Blog

Fly-ash recycling a potential in the UK

December 13, 2007 at 11:14 am

Fly-ash is produced from burning coal in power stations and consists of the small particles collected in the filters of the power stations’ chimneys. In the past, fly-ash was taken up by flue gases and released into the atmosphere, causing health and environmental problems. Currently, the majority of fly-ash is dumped in landfill sites but, with the associated financial and environmental costs, recycling the product has become increasingly important.

35% of fly-ash is recycled worldwide, with a variety of uses:

  • Replacing Portland cement in concrete
  • Engineering uses in constructing embankments
  • Stabilising soil for use in building roads
  • Making “flowable fill” used instead of compacted earth or granular flow
  • Using as a mineral filler for the voids in asphalt concrete
  • Making roller-compacted concrete for the construction of dams
  • Manufacturing bricks, although problems occur when the bricks come into contact with moisture and expand
  • Turning human waste into fertilizer

The UK sends some 66% of their fly-ash to landfill or uses it in lower value applications such as earthworks and road construction. This compares with only 5% in Germany, where the lion’s share is used for high value applications, such as concrete, grout and cement.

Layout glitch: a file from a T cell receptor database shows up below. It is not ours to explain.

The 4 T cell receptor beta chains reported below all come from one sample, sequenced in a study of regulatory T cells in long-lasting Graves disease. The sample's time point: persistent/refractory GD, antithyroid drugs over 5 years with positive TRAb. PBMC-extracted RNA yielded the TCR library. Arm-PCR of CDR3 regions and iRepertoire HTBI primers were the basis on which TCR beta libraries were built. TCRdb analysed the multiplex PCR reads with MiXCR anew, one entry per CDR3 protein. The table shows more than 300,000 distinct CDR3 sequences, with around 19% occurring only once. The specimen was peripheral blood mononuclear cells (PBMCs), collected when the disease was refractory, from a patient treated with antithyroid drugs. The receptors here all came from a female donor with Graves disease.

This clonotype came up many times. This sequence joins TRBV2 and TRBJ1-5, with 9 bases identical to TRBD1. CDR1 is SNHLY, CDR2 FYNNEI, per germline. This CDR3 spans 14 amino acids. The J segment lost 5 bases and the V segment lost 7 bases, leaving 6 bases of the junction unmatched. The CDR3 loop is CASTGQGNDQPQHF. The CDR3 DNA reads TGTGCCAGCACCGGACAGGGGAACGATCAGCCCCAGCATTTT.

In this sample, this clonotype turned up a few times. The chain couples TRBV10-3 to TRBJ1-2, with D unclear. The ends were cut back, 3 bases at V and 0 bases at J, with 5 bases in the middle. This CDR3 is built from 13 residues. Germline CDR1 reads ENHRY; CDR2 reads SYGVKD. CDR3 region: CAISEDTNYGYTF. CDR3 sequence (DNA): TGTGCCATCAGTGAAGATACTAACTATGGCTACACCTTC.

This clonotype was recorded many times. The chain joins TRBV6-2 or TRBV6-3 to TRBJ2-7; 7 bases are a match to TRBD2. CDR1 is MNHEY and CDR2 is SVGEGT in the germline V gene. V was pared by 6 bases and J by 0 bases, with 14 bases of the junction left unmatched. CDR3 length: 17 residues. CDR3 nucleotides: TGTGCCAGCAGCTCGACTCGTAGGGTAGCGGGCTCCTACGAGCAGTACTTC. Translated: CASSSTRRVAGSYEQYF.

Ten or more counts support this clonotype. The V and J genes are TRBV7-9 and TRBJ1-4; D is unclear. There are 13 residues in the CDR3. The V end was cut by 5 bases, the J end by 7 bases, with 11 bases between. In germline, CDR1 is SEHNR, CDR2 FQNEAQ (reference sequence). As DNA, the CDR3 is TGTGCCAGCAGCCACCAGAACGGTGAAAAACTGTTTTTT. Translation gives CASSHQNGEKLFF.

Thomas Duve, the chief executive of Evonik Power Minerals, thinks that the UK needs to monitor the quality of its ash better, as well as create a network with other European countries to exchange know-how and sell the product. By having proper control systems in place and possibly blending it, the fly-ash would become a far more marketable product in the construction industry. Mr Duve also suggested that the UK’s lower value fly-ash could be exported to those parts of Europe where it is in high demand for reprocessing, whilst importing better quality fly-ash into the UK from abroad to create demand.

Since January 2007, Evonik have been working to help UK power stations market their fly-ash. The company, which has helped over 50 German power stations market over 4 million tonnes of fly-ash per year, sees fly-ash not as a waste product but as a valuable by-product which can “help reduce the carbon footprint in this energy sector”, according to their marketing advisor, Hans Peter Ickemeyer. He explains that, because the production of products such as cement is so energy intensive, using concrete made from fly-ash for a third of the product could have a highly beneficial environmental impact.

Posted in Uncategorized |

Leave a Reply

Your email address will not be published. Required fields are marked *